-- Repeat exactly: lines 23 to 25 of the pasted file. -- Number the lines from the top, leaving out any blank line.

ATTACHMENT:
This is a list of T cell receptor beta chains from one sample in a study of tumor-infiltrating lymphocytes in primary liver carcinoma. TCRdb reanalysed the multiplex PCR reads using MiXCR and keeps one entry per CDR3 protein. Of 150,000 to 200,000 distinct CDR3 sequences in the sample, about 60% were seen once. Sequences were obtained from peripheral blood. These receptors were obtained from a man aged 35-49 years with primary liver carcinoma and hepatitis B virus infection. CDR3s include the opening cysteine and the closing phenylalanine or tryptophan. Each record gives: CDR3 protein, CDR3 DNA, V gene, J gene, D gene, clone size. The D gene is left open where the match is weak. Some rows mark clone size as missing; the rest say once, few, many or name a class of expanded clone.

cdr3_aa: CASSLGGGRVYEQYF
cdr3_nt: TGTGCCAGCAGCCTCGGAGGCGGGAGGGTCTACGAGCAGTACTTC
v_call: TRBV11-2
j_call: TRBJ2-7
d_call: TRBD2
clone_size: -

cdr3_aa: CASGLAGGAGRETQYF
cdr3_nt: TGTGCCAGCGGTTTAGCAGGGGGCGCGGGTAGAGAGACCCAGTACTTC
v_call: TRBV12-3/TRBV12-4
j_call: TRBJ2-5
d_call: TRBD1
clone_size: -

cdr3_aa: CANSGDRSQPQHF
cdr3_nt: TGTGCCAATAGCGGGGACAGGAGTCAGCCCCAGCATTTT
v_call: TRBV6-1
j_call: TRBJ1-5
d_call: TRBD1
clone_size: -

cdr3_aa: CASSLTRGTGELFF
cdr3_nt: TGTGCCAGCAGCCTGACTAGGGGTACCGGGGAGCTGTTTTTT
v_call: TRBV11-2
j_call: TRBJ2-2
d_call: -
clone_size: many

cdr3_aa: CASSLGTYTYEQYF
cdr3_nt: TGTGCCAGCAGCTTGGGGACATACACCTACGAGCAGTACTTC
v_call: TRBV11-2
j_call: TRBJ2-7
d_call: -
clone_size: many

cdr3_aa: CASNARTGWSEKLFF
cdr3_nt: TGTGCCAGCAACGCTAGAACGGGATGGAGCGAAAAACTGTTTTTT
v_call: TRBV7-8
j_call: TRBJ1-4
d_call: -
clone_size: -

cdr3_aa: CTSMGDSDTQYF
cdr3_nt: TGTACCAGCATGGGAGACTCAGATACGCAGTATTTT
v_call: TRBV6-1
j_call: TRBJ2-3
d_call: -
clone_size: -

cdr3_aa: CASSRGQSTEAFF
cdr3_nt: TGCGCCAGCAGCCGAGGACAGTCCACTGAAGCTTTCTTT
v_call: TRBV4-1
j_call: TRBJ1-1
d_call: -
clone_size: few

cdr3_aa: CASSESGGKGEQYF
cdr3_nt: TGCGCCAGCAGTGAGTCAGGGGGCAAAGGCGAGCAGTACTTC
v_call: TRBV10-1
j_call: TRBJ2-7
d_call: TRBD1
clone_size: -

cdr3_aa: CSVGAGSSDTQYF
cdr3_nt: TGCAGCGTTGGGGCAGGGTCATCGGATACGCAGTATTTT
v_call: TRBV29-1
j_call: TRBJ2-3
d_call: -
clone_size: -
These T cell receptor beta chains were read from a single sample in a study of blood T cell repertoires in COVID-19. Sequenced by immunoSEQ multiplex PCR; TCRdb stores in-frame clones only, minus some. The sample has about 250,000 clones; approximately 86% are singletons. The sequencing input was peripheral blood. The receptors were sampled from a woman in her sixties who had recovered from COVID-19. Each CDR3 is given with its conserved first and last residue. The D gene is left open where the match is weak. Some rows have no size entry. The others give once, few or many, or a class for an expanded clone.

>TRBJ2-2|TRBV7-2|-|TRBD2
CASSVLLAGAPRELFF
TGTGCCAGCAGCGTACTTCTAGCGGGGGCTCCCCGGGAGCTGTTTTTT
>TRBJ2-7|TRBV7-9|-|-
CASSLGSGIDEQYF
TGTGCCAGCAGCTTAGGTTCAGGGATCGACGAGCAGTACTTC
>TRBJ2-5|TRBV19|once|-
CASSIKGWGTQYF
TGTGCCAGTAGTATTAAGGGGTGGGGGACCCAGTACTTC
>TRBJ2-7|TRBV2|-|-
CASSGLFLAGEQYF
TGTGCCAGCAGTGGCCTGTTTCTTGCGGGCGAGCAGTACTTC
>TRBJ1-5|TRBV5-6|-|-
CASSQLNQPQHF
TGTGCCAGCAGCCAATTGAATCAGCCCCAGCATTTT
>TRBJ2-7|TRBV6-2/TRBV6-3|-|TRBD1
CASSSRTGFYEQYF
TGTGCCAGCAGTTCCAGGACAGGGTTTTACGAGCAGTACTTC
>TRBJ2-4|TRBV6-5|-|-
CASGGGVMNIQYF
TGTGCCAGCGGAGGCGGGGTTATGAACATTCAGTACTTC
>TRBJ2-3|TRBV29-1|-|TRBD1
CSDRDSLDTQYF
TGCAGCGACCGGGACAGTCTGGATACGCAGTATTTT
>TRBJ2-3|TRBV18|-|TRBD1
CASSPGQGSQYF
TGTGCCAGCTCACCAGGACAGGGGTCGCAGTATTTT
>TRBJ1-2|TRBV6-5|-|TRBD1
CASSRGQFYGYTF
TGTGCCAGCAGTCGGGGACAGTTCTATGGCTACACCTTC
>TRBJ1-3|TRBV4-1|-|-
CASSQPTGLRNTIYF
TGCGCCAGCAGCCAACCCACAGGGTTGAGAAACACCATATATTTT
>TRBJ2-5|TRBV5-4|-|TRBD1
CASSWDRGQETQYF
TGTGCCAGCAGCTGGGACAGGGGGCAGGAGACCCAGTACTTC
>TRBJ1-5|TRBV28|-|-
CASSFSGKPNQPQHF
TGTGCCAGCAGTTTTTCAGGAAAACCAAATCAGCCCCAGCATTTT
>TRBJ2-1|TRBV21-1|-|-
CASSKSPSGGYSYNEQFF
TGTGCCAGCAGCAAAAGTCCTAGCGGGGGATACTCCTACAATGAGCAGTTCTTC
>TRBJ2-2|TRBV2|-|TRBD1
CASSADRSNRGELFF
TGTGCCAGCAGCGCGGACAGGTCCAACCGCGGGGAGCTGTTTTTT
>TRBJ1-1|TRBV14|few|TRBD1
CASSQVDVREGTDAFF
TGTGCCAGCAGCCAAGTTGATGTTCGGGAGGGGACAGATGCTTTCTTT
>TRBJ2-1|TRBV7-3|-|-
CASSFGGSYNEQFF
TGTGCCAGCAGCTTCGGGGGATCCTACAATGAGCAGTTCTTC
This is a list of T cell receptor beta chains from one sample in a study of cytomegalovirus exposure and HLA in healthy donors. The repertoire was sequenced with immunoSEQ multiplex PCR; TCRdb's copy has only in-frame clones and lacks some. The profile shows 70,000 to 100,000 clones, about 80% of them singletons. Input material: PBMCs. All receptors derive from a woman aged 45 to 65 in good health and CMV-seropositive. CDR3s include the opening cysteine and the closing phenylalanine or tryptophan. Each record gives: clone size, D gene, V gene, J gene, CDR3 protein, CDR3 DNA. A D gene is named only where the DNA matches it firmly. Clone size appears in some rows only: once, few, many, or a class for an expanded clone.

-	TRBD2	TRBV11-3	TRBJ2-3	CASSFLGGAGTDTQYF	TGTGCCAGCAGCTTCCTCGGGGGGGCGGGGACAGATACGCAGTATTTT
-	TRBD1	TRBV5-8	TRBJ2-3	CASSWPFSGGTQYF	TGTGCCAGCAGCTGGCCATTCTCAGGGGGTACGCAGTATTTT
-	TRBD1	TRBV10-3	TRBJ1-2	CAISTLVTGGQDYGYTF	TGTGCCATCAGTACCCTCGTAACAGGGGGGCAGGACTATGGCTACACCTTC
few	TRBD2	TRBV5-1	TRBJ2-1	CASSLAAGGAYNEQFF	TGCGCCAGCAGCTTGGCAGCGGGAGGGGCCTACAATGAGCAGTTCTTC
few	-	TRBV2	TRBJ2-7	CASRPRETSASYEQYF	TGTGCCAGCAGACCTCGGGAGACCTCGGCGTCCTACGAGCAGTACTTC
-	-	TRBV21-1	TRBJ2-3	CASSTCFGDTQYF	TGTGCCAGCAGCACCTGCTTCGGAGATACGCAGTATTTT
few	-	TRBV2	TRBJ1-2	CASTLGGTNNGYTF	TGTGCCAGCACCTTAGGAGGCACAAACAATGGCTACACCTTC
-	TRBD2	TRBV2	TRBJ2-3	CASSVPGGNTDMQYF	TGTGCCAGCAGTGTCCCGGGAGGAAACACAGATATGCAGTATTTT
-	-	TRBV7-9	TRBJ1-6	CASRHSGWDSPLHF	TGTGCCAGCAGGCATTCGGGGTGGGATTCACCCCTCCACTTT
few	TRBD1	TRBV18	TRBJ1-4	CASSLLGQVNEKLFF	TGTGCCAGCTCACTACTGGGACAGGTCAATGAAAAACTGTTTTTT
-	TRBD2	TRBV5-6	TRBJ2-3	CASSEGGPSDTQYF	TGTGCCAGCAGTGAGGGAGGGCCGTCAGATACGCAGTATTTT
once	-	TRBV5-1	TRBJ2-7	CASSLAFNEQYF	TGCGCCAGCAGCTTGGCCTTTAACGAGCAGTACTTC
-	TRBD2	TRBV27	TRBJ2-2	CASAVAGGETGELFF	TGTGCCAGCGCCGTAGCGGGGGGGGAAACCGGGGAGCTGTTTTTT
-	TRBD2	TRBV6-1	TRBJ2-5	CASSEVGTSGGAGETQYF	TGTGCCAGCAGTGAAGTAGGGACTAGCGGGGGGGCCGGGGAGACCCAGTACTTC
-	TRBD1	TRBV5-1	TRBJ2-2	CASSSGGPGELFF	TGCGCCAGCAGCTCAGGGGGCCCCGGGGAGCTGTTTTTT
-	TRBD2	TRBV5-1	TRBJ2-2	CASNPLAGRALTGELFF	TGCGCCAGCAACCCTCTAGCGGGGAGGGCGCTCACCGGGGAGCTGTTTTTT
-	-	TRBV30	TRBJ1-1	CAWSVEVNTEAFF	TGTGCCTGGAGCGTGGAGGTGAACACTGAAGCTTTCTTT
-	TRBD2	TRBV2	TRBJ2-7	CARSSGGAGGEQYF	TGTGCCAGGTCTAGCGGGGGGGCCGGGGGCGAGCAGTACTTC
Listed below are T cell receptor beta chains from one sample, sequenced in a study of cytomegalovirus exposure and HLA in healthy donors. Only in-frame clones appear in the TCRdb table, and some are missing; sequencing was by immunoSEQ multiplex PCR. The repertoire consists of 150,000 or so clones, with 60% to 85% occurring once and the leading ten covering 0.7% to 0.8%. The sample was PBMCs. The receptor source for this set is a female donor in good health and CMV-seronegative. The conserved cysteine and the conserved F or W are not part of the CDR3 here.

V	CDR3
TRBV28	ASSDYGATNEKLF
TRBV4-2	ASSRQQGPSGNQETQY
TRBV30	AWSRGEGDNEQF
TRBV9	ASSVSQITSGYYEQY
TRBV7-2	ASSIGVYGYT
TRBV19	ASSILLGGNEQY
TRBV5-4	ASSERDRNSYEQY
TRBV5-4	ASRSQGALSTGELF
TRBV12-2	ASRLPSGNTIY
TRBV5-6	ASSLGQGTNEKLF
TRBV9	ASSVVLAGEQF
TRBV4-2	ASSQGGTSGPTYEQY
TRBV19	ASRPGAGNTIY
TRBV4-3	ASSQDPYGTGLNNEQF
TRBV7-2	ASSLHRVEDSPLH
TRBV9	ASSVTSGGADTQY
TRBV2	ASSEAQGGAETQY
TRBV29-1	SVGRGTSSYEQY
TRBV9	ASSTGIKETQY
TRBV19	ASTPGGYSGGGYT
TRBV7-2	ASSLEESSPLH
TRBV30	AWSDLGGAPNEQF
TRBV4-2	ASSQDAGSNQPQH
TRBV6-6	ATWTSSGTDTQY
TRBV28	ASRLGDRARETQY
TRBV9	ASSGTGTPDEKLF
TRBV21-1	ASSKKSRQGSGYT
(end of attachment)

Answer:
j_call: TRBJ2-2
d_call: -
clone_size: many